MacBook (Early 2008)

Just four months after moving the MacBook to Intel’s Santa Rosa chipset, Apple has refreshed the line. The entry-level MacBook now runs at 2.1 GHz (yeah, it’s only 5% faster), while the faster models now clock at 2.4 GHz (almost 10% faster). The updated Core 2 CPU (known as Penryn) has an enhanced SSE4 vector engine and a smaller (3 MB vs. 4 MB) shared L2 cache. The new MacBooks use the same 800 MHz system bus introduced in October 2007, and the Penryn models get bigger hard drives. The top-end MacBook comes with a whopping 250 GB hard drive, and the entry-level model still ships with a Combo drive rather than a SuperDrive.


This MacBook uses the Intel X3100 graphics processor, which ties up 144 MB of system memory for graphics.

The entry-level MacBook includes 1 GB of RAM, while the faster models ship with 2 GB. They all support up to 6 GB.

The MacBook is available only with a glossy display and includes an unusual keyboard, which has received mixed reviews. Try it before you decide you want a MacBook.

The new MacBook is available in three configurations:

  1. 2.1 GHz Core 2 Duo, Combo drive, 120 GB 5400 rpm hard drive, 1 GB RAM, built-in iSight, and a 1280 x 800 display for US$1,099 in white.
  2. 2.4 GHz, dual-layer 8x SuperDrive, 160 GB hard drive, 1 GB RAM, otherwise identical specs to above, US$1,299 in white
  3. 2.4 GHz, 250 GB hard drive, otherwise identical to 2.1 GHz model, US$1,499 in black

Build-to-order options include more RAM and larger hard drives.

Unlike early MacBooks, where every USB port could provide 500 mA of power, only one USB port provides full power – the port closer to the front.

Closed Lid Mode: All Intel ‘Books support “lid closed” (or clamshell) mode, which leaves the built-in display off and dedicates all video RAM to an external display. To used closed lid mode, your ‘Book must be plugged into the AC adapter and connected to an external display and a USB or Bluetooth mouse and keyboard (you might also want to consider external speakers). Power up your ‘Book until the desktop appears on the external display and then close the lid. Your ‘Book will go to sleep, but you can wake it by moving the mouse or using the keyboard. The built-in display will remain off, and the external monitor will become your only display. Since all video RAM is now dedicated to the external monitor, you may have more colors available at higher resolutions. The MacBook is designed to run safely in closed lid mode, but if yours runs hot (perhaps due to overclocking or high ambient temperatures), you may want to open the lid when in closed lid mode: The screen will remain off and the computer will more readily vent heat from the CPU.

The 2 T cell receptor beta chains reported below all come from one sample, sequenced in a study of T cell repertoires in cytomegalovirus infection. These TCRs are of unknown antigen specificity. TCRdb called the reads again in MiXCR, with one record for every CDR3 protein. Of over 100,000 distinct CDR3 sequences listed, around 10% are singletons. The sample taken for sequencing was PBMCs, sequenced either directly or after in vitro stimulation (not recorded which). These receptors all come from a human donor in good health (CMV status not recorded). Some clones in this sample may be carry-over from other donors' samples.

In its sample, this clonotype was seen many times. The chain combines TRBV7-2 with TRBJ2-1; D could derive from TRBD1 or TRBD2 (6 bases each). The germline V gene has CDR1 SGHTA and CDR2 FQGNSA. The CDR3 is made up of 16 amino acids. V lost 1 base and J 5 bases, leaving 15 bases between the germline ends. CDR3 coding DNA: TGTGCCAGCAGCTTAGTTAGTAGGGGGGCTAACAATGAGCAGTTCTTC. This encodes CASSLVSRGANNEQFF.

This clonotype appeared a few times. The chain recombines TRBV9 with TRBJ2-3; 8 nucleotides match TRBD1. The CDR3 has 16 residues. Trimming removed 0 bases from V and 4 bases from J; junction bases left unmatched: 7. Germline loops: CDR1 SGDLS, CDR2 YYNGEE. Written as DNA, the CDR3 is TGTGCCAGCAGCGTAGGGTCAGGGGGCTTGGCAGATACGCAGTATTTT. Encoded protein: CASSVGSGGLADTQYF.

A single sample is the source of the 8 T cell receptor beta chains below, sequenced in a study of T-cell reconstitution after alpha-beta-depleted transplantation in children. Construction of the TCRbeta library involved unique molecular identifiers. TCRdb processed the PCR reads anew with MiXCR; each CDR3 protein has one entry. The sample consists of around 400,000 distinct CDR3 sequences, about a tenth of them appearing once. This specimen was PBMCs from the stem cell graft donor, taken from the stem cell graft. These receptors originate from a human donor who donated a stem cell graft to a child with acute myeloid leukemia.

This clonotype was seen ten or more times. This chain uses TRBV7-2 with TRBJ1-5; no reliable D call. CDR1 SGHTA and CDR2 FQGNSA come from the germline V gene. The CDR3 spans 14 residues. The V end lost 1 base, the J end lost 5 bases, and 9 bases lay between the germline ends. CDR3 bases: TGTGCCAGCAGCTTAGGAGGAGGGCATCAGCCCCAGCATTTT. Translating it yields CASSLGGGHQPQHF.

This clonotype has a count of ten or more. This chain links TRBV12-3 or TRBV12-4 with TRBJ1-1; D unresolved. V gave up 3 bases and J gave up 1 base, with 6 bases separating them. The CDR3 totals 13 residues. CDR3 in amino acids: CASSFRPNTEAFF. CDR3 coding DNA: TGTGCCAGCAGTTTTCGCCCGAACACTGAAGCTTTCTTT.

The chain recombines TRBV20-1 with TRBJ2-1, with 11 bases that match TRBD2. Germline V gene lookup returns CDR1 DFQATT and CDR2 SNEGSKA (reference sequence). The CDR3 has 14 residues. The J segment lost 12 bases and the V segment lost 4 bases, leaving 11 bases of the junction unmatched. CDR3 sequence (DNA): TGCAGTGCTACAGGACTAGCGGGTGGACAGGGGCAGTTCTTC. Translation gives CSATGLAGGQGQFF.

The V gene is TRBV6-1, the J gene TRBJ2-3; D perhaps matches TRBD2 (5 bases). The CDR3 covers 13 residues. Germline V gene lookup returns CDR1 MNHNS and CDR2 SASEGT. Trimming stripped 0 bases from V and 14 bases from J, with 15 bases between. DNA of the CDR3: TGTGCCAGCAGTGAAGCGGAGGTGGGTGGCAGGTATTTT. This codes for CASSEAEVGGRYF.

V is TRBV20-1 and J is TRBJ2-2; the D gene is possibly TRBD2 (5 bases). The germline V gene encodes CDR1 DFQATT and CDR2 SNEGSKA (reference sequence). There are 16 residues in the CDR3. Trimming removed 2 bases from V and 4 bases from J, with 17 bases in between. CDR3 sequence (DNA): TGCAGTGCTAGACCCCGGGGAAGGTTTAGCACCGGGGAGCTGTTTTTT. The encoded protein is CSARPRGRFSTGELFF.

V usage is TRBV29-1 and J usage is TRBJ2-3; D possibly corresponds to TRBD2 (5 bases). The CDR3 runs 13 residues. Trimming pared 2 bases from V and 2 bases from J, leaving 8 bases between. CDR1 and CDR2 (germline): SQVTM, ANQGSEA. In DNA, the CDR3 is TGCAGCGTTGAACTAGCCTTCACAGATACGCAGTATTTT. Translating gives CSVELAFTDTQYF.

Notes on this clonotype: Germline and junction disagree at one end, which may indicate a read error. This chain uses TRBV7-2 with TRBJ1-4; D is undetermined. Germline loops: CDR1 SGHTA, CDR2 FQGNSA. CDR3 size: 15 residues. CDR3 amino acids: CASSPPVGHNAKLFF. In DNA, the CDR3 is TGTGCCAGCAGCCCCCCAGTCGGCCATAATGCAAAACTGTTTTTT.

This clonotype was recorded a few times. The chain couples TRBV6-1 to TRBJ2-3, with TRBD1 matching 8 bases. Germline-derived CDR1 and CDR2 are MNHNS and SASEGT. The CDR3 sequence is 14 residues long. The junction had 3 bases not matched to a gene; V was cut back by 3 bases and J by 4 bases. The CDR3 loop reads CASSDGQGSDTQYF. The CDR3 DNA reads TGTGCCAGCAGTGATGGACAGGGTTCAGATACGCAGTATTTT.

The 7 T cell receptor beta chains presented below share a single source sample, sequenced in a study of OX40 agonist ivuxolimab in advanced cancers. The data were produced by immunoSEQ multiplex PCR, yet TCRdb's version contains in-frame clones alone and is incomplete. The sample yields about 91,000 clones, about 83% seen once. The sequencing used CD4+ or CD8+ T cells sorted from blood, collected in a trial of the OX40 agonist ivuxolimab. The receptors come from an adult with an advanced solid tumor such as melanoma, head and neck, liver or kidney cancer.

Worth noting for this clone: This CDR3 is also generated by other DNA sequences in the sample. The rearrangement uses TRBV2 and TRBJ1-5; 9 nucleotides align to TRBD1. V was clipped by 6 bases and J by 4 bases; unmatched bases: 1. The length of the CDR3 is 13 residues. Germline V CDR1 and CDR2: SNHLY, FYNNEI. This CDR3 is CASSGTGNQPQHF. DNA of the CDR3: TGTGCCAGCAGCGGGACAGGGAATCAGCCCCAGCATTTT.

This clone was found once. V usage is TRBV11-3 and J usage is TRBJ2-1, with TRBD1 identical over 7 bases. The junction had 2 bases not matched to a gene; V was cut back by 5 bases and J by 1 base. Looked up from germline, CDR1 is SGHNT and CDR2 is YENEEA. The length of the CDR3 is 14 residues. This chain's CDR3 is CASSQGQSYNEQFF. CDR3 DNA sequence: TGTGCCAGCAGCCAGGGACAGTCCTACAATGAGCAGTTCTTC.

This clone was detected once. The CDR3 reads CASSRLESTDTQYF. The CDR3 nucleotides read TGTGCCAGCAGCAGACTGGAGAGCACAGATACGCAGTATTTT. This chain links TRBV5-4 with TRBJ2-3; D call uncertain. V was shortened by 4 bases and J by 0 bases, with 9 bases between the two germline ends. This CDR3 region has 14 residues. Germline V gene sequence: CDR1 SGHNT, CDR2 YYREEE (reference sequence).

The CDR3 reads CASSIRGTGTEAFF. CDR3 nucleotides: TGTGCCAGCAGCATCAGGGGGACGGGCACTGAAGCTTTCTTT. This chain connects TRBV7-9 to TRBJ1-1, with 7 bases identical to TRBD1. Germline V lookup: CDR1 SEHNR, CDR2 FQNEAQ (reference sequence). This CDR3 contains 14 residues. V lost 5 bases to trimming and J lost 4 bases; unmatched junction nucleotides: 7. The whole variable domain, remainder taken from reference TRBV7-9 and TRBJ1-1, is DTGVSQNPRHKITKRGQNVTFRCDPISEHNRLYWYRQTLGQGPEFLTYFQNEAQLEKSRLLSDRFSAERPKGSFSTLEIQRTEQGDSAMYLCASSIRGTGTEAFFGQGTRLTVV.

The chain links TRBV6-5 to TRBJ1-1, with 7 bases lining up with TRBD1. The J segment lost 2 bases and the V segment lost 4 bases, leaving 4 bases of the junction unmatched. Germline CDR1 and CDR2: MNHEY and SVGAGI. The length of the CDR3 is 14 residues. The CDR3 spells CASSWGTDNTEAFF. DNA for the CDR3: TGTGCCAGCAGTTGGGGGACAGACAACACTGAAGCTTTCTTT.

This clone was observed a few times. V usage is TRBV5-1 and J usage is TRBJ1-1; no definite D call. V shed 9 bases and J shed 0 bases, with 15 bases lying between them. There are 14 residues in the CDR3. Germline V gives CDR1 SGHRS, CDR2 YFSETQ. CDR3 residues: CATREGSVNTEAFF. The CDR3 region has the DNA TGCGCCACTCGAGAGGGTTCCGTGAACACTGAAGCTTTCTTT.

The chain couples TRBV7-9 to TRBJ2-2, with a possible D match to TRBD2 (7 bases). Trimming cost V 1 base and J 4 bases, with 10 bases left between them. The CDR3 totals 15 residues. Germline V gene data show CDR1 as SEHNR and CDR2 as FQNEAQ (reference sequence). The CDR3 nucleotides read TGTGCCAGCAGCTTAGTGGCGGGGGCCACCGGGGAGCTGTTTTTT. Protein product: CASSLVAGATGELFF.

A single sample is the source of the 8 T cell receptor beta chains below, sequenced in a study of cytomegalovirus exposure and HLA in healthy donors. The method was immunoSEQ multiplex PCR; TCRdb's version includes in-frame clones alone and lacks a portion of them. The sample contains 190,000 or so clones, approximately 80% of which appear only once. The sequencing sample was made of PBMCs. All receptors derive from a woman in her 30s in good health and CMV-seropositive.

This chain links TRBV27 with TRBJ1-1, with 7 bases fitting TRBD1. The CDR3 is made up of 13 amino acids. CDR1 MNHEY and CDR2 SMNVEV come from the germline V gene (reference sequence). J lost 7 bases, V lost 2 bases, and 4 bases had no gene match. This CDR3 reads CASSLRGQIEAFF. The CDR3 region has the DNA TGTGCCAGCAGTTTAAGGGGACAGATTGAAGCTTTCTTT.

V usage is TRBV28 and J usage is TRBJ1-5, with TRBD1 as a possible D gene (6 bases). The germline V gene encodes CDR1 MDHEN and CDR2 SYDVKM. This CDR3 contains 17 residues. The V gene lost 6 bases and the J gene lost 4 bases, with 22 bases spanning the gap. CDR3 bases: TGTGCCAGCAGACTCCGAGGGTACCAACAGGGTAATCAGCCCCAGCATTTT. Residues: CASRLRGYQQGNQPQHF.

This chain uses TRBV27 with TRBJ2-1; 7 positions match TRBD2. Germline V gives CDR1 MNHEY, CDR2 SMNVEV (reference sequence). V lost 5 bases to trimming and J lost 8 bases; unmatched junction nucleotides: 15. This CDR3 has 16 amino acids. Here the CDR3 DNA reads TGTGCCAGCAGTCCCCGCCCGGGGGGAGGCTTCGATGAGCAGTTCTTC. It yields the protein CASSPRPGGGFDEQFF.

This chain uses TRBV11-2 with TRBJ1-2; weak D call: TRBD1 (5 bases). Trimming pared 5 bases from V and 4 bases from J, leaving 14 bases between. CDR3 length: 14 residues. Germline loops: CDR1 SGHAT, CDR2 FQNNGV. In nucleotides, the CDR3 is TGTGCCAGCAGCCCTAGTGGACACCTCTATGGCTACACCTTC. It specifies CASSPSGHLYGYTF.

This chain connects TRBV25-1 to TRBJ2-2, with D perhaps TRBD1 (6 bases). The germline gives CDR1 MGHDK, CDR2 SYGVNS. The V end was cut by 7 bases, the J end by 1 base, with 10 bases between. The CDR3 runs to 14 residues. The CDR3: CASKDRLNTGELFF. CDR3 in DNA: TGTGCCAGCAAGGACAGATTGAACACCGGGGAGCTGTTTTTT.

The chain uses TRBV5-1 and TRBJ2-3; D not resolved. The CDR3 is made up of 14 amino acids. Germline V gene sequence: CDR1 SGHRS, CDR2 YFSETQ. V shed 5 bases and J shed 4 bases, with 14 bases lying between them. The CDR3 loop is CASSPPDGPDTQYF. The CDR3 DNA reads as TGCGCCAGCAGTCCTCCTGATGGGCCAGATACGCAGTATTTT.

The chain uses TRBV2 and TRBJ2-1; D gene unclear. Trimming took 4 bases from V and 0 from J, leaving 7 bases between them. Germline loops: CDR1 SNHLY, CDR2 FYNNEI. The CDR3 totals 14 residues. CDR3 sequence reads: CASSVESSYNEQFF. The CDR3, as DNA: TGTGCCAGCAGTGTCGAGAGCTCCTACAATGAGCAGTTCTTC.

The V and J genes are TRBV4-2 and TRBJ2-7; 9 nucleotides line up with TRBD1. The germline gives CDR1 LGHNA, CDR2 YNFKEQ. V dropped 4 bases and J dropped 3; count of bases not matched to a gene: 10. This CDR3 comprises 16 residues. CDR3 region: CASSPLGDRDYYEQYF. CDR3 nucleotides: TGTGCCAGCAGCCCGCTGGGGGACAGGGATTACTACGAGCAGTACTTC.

To resume use of the internal display, you need to disconnect the external display, put the computer to sleep, and then open the lid. This will wake up your ‘Book and restore use of the built-in display.

Intel-based Macs use a partitioning scheme known as GPT. Only Macintel models can boot from GPT hard drives. Both PowerPC and Intel Macs can boot from APM (Apple’s old partitioning scheme) hard drives, which is the format you must use to create a universal boot drive in Leopard. Power PC Macs running any version of the Mac OS prior to 10.4.2 cannot mount GPT volumes. PowerPC Macs won’t let you install OS X to a USB drive or choose it as your startup volume, although there is a work around for that.

  • Got a MacBook? Join our MacBook Group.
  • Our Leopard Group is for those using Mac OS X 10.5 and 10.6.
  • Our Lion and Mountain Lion Forum is for those using OS X 10.7 and 10.8.


  • introduced 2008.02.26 at US$1,099 (2.1 GHz white), US$1,299 (2.4 GHz white), and US$1,499 (2.4 GHz black); discontinued 2008.10.14; replaced by 2.1 GHz MacBook White and Aluminum Unibody MacBook
  • Part no.: MB402 (2.1 GHz), MB403 (2.4 GHz, white), MB404 (black)
  • ID: MacBook4,1

Mac OS

Core System

  • CPU: 2.1/2.4 GHz Intel Core 2 Duo (Penryn), soldered in place, no upgrade options
  • Level 2 cache: 3 MB shared cache
  • Bus: 800 MHz
  • RAM: 1 GB or 2 GB (using matched modules), expandable to 6 GB using PC2-5300 DDR2 RAM
  • Performance
    • Geekbench 2 (Leopard): 3135 (2.4 GHz), 2617 (2.1 GHz)
    • Speedmark 5 (Leopard): 190 (2.4 GHz), 2617 (2.1 GHz)


  • GPU: Intel X3100 with resolution to 1920 x 1200 on external display (mini-DVI port), supports extended desktop.
  • VRAM: 144 MB DDR2 SDRAM (shared with main memory)
  • Video out: DVI standard, VGA and S-video with optional adapter
  • display: 13.3″ glossy 1280 x 800 18-bit 113 ppi color active matrix
  • supports 1280 x 800, 1152 x 720, 1024 x 768, 1024 x 640, 800 x 600, 800 x 500, 720 x 480, and 640 x 480 pixels at 16:10 aspect ratio; 1024 x 768, 800 x 600, and 640 x 480 pixels at 4:3 aspect ratio; 720 x 480 at 3:2 aspect ratio
  • allows mirroring to external display and extended desktop mode


  • Hard drive: 120 GB 5400 rpm SATA on 2.1 GHz model, 250 GB 5400 rpm drive on 2.4 GHz models
  • Combo drive: reads DVDs at 8x, writes CD-R at 24x, writes CD-RW at 16x, reads CDs at 24x
  • SuperDrive: writes DVD±R at up to 8x, DVD±RW and DVD+R DL at 4x, reads DVDs at 8x, writes CD-R at 24x, writes CD-RW at 10x, reads CDs at 24x


  • USB: 2 USB 2.0 ports, only 1 high-powered device device allowed
  • FireWire 400: 1 port
  • FireWire 800: none
  • Ethernet: 10/100/gigabit
  • WiFi: 802.11n AirPort Extreme built in
  • Bluetooth: BT 2.0 built in
  • Modem: optional v.92 56k external USB modem
  • IR receiver: supports Apple Remote
  • ExpressCard/34 slots: 0


  • size: 8.92 x 12.78 x 1.08″ (227 x 325 x 27.5 mm)
  • Weight: 5.0 pounds (2.27 kg)
  • battery: 55 Watt-hour
  • AC adapter: 60W MagSafe

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